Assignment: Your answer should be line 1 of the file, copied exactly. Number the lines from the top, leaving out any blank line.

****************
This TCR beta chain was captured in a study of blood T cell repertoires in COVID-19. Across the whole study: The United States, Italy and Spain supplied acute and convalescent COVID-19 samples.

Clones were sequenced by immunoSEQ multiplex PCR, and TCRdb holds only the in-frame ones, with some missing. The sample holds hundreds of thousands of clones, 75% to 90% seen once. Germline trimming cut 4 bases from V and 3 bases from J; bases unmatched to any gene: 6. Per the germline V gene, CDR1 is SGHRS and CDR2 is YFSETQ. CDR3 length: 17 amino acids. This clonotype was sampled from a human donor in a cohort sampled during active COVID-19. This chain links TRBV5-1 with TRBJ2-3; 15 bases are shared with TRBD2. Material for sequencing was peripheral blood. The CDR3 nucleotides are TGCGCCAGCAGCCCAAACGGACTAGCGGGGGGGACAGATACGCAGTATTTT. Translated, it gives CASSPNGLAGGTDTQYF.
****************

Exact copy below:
This TCR beta chain was captured in a study of blood T cell repertoires in COVID-19. Across the whole study: The United States, Italy and Spain supplied acute and convalescent COVID-19 samples.